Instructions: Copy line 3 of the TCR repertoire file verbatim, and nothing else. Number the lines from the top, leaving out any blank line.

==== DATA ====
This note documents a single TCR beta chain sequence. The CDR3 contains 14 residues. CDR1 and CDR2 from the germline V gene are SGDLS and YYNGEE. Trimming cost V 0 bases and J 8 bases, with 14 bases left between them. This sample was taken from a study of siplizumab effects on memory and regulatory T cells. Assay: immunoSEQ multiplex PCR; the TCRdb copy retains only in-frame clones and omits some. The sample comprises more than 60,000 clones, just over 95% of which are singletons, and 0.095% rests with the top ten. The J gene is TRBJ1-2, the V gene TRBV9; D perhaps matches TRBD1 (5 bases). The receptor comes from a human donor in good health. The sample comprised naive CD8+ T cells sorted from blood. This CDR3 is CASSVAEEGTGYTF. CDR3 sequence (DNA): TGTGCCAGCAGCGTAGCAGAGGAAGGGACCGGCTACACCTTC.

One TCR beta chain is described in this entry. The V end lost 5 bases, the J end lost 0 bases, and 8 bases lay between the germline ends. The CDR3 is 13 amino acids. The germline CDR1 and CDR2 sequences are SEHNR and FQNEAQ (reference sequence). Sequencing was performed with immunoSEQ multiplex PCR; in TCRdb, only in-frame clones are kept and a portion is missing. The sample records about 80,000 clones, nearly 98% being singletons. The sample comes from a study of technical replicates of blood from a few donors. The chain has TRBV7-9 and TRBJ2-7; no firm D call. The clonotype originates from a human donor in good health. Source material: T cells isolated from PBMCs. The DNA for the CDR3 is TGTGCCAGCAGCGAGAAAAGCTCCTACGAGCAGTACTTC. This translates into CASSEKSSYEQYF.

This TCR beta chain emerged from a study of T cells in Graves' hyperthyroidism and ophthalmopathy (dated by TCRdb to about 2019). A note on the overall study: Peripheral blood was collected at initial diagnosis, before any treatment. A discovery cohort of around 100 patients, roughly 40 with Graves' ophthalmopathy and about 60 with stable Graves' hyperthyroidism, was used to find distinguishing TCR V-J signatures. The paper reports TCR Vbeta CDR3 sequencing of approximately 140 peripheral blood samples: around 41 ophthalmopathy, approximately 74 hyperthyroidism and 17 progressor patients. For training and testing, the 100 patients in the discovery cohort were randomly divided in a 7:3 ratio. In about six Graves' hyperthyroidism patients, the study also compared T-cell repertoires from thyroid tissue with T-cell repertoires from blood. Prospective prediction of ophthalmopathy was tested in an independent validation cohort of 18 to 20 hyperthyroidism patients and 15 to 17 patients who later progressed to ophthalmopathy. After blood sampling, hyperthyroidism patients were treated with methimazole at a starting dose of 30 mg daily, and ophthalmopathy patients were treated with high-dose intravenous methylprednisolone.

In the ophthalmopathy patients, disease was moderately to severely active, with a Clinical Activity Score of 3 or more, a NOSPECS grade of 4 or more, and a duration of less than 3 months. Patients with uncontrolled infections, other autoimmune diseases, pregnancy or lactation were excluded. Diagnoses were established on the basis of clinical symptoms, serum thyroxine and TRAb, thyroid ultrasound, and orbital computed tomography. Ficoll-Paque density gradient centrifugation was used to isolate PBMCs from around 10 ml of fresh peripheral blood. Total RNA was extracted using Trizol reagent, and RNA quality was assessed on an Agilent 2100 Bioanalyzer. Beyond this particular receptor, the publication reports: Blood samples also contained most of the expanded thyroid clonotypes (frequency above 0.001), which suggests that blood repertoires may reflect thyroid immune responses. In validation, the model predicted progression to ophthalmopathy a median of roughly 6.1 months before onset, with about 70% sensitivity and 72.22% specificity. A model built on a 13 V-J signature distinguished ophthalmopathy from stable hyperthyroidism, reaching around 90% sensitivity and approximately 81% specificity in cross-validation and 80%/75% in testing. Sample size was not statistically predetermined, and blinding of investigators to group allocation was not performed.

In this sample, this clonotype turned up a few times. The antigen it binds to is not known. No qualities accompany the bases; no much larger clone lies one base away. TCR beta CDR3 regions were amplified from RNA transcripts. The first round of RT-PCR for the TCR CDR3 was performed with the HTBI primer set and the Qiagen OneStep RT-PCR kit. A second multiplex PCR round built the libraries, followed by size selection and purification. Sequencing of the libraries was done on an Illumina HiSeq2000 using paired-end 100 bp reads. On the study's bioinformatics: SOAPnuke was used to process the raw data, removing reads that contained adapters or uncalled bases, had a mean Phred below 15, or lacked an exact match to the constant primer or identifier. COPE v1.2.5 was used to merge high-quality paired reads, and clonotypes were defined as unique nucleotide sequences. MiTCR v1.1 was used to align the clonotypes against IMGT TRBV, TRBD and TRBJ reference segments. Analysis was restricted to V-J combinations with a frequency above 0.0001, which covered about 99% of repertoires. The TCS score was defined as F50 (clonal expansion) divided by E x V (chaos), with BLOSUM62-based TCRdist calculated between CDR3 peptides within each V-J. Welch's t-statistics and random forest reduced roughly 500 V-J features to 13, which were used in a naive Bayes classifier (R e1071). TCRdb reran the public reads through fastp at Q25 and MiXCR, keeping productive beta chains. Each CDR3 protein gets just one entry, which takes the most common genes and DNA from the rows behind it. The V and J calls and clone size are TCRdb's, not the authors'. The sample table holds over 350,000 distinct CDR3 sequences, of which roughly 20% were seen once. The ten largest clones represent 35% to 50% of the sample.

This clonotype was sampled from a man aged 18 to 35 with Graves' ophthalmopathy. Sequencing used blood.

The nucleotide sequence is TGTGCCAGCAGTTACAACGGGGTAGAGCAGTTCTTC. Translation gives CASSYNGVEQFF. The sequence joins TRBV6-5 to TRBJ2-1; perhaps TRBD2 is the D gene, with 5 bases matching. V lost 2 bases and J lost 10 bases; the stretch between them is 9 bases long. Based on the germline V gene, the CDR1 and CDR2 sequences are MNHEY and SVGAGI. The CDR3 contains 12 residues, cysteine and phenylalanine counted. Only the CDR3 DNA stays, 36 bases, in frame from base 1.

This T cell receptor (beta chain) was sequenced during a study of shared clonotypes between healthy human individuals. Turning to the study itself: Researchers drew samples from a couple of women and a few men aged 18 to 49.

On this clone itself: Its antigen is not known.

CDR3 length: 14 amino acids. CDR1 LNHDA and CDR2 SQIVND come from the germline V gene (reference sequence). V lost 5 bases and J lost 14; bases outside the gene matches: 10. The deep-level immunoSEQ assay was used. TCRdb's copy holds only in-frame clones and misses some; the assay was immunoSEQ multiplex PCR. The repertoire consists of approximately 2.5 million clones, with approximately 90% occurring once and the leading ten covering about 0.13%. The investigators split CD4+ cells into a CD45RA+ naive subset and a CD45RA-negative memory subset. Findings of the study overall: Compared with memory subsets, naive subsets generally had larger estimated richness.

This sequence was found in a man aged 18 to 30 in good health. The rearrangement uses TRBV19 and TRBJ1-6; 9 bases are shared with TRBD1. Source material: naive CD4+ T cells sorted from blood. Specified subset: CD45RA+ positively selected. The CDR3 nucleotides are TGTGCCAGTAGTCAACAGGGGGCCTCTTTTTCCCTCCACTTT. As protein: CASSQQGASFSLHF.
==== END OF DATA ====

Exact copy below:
This TCR beta chain emerged from a study of T cells in Graves' hyperthyroidism and ophthalmopathy (dated by TCRdb to about 2019). A note on the overall study: Peripheral blood was collected at initial diagnosis, before any treatment. A discovery cohort of around 100 patients, roughly 40 with Graves' ophthalmopathy and about 60 with stable Graves' hyperthyroidism, was used to find distinguishing TCR V-J signatures. The paper reports TCR Vbeta CDR3 sequencing of approximately 140 peripheral blood samples: around 41 ophthalmopathy, approximately 74 hyperthyroidism and 17 progressor patients. For training and testing, the 100 patients in the discovery cohort were randomly divided in a 7:3 ratio. In about six Graves' hyperthyroidism patients, the study also compared T-cell repertoires from thyroid tissue with T-cell repertoires from blood. Prospective prediction of ophthalmopathy was tested in an independent validation cohort of 18 to 20 hyperthyroidism patients and 15 to 17 patients who later progressed to ophthalmopathy. After blood sampling, hyperthyroidism patients were treated with methimazole at a starting dose of 30 mg daily, and ophthalmopathy patients were treated with high-dose intravenous methylprednisolone.